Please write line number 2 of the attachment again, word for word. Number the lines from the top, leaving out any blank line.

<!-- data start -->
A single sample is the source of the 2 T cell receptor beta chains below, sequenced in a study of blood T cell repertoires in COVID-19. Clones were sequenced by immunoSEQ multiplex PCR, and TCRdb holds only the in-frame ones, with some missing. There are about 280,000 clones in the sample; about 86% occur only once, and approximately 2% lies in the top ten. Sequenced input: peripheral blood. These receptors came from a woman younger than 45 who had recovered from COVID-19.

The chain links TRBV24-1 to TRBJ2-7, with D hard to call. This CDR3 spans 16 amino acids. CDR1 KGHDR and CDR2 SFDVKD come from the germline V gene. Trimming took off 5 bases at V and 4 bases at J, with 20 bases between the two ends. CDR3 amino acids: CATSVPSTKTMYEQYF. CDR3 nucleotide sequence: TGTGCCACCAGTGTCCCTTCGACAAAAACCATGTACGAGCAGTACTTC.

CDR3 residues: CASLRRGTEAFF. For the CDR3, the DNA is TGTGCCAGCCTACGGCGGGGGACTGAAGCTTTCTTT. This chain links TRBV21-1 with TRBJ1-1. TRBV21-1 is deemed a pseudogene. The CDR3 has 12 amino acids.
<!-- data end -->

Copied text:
The chain links TRBV24-1 to TRBJ2-7, with D hard to call. This CDR3 spans 16 amino acids. CDR1 KGHDR and CDR2 SFDVKD come from the germline V gene. Trimming took off 5 bases at V and 4 bases at J, with 20 bases between the two ends. CDR3 amino acids: CATSVPSTKTMYEQYF. CDR3 nucleotide sequence: TGTGCCACCAGTGTCCCTTCGACAAAAACCATGTACGAGCAGTACTTC.